The flames flickered wildly. The red and black and darkness and light that had struggled for supremacy above him was pushed aside by an all-illuminating silver gleam. Looking skyward, Lutz saw a warship that every soldier in the Galactic Empire knew. A great bird of purest white, spreading its wings amid a thicket of energy beams rising uselessly toward it from the planet’s surface. The sight was magnificent.

The transcendental moment passed. Lutz saw a thin beam of white light pierce him beneath his left clavicle, and then felt it emerge from his back just beside his left shoulder blade. Pain exploded from the point of impact, spreading to fill his body. Lutz staggered just half a pace backward, frowned slightly, and brought down two more pursuers with two more pulls of the trigger. He pressed his left hand to the breast of his uniform and felt an unpleasant stickiness. Tiny snakes of a dark, wet color trickled from between his fingers and crawled downward.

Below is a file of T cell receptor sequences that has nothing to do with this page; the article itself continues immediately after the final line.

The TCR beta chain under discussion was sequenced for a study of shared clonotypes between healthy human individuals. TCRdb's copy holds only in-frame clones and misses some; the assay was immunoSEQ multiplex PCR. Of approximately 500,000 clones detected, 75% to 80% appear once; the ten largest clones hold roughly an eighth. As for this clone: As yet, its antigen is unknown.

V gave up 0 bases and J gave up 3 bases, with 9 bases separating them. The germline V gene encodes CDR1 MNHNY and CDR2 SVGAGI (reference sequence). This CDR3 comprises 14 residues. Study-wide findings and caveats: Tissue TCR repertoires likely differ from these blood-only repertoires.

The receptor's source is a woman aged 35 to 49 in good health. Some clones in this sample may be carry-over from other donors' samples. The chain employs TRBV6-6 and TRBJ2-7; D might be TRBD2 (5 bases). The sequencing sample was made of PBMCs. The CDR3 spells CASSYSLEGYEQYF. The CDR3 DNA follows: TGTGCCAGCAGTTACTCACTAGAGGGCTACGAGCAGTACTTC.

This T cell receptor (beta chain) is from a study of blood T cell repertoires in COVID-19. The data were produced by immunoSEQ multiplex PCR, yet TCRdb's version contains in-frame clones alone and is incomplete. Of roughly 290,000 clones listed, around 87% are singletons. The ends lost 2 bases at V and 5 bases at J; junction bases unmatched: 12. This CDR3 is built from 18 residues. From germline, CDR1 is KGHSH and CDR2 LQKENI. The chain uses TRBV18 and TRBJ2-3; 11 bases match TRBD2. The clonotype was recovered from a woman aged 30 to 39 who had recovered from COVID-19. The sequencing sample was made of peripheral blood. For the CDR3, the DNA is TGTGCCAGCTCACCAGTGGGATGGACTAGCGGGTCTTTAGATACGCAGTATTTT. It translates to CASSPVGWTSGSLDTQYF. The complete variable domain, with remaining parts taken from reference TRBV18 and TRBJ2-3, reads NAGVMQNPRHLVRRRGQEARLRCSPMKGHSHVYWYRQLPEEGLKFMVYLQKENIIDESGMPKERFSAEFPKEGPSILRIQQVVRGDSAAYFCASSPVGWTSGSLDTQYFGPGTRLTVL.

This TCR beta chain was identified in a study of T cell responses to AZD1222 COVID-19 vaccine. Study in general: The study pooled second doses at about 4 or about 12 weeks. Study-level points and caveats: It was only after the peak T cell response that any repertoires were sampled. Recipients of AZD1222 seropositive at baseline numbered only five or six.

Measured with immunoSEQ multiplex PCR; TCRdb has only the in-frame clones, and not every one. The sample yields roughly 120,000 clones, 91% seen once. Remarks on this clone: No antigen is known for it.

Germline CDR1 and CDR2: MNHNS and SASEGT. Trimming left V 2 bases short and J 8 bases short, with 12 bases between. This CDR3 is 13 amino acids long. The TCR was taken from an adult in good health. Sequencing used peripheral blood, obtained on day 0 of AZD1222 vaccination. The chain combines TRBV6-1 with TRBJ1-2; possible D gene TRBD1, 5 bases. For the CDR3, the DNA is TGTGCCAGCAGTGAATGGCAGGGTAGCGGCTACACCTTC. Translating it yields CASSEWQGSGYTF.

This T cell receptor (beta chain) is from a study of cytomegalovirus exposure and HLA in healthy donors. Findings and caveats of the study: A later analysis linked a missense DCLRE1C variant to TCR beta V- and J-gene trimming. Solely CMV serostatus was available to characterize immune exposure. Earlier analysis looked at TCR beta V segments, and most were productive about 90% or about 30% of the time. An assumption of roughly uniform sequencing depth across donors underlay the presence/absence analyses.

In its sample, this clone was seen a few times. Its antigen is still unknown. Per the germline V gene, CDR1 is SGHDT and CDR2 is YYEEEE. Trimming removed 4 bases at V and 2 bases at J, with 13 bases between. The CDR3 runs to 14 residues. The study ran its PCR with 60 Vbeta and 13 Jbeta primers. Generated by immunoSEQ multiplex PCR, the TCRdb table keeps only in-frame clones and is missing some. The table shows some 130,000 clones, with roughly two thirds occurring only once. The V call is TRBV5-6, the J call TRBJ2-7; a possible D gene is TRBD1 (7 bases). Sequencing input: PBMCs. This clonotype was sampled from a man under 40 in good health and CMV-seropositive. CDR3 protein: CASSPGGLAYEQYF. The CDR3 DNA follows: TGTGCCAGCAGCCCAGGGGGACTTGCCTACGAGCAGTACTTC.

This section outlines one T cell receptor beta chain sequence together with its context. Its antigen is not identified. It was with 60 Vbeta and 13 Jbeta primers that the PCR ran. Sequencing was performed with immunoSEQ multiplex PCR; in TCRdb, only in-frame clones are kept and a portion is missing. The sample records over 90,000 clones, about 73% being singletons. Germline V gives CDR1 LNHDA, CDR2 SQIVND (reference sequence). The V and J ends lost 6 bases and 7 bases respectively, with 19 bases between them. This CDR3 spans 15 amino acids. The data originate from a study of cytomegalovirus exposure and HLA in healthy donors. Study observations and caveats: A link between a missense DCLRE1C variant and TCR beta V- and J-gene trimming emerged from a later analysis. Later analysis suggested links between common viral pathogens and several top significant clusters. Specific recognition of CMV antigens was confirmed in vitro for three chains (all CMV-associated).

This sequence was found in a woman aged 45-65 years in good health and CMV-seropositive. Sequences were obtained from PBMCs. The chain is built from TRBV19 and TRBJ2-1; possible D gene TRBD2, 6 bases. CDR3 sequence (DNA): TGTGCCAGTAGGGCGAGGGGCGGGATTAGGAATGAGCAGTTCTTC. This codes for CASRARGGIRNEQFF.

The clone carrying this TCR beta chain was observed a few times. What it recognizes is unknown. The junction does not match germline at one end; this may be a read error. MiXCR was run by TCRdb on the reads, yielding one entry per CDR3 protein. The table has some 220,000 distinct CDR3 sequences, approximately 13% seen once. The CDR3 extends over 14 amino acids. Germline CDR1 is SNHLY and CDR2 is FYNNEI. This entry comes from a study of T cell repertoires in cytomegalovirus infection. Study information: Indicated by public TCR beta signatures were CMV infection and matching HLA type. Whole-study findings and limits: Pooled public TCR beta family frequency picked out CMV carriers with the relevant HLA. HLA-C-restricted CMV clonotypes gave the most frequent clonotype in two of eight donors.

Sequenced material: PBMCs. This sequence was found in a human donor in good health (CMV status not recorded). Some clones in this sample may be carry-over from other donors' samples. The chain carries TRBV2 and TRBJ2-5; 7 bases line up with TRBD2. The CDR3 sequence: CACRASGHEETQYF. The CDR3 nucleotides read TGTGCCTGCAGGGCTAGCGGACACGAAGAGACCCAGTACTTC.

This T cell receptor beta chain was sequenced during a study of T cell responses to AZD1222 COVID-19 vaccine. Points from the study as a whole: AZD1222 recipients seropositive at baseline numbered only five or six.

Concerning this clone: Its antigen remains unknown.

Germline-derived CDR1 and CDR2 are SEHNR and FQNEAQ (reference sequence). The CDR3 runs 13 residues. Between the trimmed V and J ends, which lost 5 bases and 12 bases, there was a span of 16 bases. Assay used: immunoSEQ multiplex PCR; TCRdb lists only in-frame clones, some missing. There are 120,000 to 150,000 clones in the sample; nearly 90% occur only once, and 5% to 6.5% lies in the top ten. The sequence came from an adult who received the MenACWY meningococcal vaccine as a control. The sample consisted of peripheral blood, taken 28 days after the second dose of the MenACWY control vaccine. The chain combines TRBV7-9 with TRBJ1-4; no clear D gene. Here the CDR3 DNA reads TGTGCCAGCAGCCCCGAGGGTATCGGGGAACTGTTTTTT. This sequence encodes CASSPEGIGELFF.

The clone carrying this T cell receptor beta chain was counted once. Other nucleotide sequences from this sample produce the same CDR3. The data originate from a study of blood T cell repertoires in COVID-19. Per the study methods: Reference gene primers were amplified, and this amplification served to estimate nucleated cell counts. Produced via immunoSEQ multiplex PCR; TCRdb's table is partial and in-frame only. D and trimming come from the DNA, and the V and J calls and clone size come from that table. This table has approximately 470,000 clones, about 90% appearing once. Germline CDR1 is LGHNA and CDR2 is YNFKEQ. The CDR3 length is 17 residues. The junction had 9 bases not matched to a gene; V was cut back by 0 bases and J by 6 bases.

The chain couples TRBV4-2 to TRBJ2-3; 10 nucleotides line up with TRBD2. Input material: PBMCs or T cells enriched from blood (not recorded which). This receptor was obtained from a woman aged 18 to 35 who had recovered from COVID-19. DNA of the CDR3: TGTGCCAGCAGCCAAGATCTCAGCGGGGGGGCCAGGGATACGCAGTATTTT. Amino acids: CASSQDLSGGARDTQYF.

Still upright, he once more pulled the trigger, which now felt very heavy. As his target spasmed before a backdrop of flame in a brief dance of death, the left side of Lutz’s skull was pierced by a diagonal blast of return fire. A gout of blood poured from his ear. The flames disappeared from his field of vision, leaving only darkness.

Mein Kaiser . . . I am afraid I cannot make good on that promise to accept the marshal’s rod alive. I shall await my reprimand in Valhalla—but let it not be for some time yet . . .”

Excerpt for The Thousand Year Beach

Jules lay back against the rocks.

Jules was unable to get a certain thought out of his mind.

Could that old man be my papa?

When exactly had this idea taken up residence in his head?

He did not know.

I’m resident of this Realm, this virtual resort space, thought Jules. Just an NPC AI, built in from the beginning.

My thoughts, my memories, my body—all a precisely designed set of objects running on the Realm’s system.

But Papa’s different.

Papa’s a guest.

An unidentifiable face in the crowd of thousands who lived in the real world but held memberships in the Costa del Número. Papa used his membership to come to my house, after choosing our Realm of Summer out of countless other Realms and reserving the open role of my papa.